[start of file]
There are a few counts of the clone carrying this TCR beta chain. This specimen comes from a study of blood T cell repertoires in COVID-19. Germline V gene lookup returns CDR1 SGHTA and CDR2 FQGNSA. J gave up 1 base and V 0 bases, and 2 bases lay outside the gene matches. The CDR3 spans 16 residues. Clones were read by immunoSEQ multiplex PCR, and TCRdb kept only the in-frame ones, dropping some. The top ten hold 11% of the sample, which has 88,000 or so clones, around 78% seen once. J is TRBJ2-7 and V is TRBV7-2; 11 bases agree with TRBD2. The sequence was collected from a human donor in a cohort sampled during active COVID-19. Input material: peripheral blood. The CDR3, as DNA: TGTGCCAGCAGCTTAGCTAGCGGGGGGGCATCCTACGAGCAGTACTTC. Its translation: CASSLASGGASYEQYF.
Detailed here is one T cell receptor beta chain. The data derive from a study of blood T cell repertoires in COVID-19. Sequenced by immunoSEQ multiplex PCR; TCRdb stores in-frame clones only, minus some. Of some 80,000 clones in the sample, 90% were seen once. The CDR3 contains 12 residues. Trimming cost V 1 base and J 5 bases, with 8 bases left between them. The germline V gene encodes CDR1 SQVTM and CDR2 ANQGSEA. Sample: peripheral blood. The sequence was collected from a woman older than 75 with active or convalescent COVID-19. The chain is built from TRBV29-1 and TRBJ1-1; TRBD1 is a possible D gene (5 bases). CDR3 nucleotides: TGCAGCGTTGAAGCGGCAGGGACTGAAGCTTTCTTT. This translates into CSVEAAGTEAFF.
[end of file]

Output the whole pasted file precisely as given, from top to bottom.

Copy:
There are a few counts of the clone carrying this TCR beta chain. This specimen comes from a study of blood T cell repertoires in COVID-19. Germline V gene lookup returns CDR1 SGHTA and CDR2 FQGNSA. J gave up 1 base and V 0 bases, and 2 bases lay outside the gene matches. The CDR3 spans 16 residues. Clones were read by immunoSEQ multiplex PCR, and TCRdb kept only the in-frame ones, dropping some. The top ten hold 11% of the sample, which has 88,000 or so clones, around 78% seen once. J is TRBJ2-7 and V is TRBV7-2; 11 bases agree with TRBD2. The sequence was collected from a human donor in a cohort sampled during active COVID-19. Input material: peripheral blood. The CDR3, as DNA: TGTGCCAGCAGCTTAGCTAGCGGGGGGGCATCCTACGAGCAGTACTTC. Its translation: CASSLASGGASYEQYF.
Detailed here is one T cell receptor beta chain. The data derive from a study of blood T cell repertoires in COVID-19. Sequenced by immunoSEQ multiplex PCR; TCRdb stores in-frame clones only, minus some. Of some 80,000 clones in the sample, 90% were seen once. The CDR3 contains 12 residues. Trimming cost V 1 base and J 5 bases, with 8 bases left between them. The germline V gene encodes CDR1 SQVTM and CDR2 ANQGSEA. Sample: peripheral blood. The sequence was collected from a woman older than 75 with active or convalescent COVID-19. The chain is built from TRBV29-1 and TRBJ1-1; TRBD1 is a possible D gene (5 bases). CDR3 nucleotides: TGCAGCGTTGAAGCGGCAGGGACTGAAGCTTTCTTT. This translates into CSVEAAGTEAFF.